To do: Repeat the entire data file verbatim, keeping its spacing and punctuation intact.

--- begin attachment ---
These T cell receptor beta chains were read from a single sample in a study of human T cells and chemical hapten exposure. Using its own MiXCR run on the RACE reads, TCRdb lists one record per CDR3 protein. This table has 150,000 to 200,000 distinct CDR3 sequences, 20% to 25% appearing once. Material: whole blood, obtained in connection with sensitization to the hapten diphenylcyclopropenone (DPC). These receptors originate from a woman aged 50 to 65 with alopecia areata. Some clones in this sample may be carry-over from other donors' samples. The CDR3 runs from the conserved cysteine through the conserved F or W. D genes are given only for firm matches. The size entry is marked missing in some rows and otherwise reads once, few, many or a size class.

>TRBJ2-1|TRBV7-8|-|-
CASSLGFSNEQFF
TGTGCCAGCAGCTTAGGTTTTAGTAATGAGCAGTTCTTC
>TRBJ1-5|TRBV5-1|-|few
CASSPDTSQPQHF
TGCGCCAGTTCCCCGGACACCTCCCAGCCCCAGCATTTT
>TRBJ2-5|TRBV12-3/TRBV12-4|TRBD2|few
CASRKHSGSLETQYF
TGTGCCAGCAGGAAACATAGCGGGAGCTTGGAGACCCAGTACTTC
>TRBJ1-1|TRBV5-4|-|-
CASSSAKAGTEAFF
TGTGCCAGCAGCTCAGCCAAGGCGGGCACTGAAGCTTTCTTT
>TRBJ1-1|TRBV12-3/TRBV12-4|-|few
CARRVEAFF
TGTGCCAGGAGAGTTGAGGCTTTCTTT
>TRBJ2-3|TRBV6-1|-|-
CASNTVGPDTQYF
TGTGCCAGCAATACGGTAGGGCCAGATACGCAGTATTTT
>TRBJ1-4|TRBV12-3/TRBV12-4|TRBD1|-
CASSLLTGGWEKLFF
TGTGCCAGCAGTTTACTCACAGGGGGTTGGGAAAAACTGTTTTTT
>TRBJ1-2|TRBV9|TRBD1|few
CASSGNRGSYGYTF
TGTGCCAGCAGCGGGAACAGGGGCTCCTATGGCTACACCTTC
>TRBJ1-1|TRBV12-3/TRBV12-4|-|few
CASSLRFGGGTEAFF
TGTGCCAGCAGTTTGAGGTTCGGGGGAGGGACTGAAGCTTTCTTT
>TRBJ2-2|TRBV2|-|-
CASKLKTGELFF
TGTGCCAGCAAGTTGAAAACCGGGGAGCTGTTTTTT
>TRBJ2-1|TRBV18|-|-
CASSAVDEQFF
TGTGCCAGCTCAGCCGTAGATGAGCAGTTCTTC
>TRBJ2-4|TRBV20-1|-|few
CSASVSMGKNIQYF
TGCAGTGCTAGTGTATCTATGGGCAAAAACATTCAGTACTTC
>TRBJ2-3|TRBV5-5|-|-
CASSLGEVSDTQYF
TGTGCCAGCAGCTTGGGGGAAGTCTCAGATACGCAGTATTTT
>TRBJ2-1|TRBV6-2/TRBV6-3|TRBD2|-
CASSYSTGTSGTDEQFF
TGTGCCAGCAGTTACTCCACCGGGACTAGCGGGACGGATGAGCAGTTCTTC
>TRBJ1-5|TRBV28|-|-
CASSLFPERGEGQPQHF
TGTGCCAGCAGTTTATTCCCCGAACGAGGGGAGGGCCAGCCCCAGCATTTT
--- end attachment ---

These T cell receptor beta chains were read from a single sample in a study of human T cells and chemical hapten exposure. Using its own MiXCR run on the RACE reads, TCRdb lists one record per CDR3 protein. This table has 150,000 to 200,000 distinct CDR3 sequences, 20% to 25% appearing once. Material: whole blood, obtained in connection with sensitization to the hapten diphenylcyclopropenone (DPC). These receptors originate from a woman aged 50 to 65 with alopecia areata. Some clones in this sample may be carry-over from other donors' samples. The CDR3 runs from the conserved cysteine through the conserved F or W. D genes are given only for firm matches. The size entry is marked missing in some rows and otherwise reads once, few, many or a size class.

>TRBJ2-1|TRBV7-8|-|-
CASSLGFSNEQFF
TGTGCCAGCAGCTTAGGTTTTAGTAATGAGCAGTTCTTC
>TRBJ1-5|TRBV5-1|-|few
CASSPDTSQPQHF
TGCGCCAGTTCCCCGGACACCTCCCAGCCCCAGCATTTT
>TRBJ2-5|TRBV12-3/TRBV12-4|TRBD2|few
CASRKHSGSLETQYF
TGTGCCAGCAGGAAACATAGCGGGAGCTTGGAGACCCAGTACTTC
>TRBJ1-1|TRBV5-4|-|-
CASSSAKAGTEAFF
TGTGCCAGCAGCTCAGCCAAGGCGGGCACTGAAGCTTTCTTT
>TRBJ1-1|TRBV12-3/TRBV12-4|-|few
CARRVEAFF
TGTGCCAGGAGAGTTGAGGCTTTCTTT
>TRBJ2-3|TRBV6-1|-|-
CASNTVGPDTQYF
TGTGCCAGCAATACGGTAGGGCCAGATACGCAGTATTTT
>TRBJ1-4|TRBV12-3/TRBV12-4|TRBD1|-
CASSLLTGGWEKLFF
TGTGCCAGCAGTTTACTCACAGGGGGTTGGGAAAAACTGTTTTTT
>TRBJ1-2|TRBV9|TRBD1|few
CASSGNRGSYGYTF
TGTGCCAGCAGCGGGAACAGGGGCTCCTATGGCTACACCTTC
>TRBJ1-1|TRBV12-3/TRBV12-4|-|few
CASSLRFGGGTEAFF
TGTGCCAGCAGTTTGAGGTTCGGGGGAGGGACTGAAGCTTTCTTT
>TRBJ2-2|TRBV2|-|-
CASKLKTGELFF
TGTGCCAGCAAGTTGAAAACCGGGGAGCTGTTTTTT
>TRBJ2-1|TRBV18|-|-
CASSAVDEQFF
TGTGCCAGCTCAGCCGTAGATGAGCAGTTCTTC
>TRBJ2-4|TRBV20-1|-|few
CSASVSMGKNIQYF
TGCAGTGCTAGTGTATCTATGGGCAAAAACATTCAGTACTTC
>TRBJ2-3|TRBV5-5|-|-
CASSLGEVSDTQYF
TGTGCCAGCAGCTTGGGGGAAGTCTCAGATACGCAGTATTTT
>TRBJ2-1|TRBV6-2/TRBV6-3|TRBD2|-
CASSYSTGTSGTDEQFF
TGTGCCAGCAGTTACTCCACCGGGACTAGCGGGACGGATGAGCAGTTCTTC
>TRBJ1-5|TRBV28|-|-
CASSLFPERGEGQPQHF
TGTGCCAGCAGTTTATTCCCCGAACGAGGGGAGGGCCAGCCCCAGCATTTT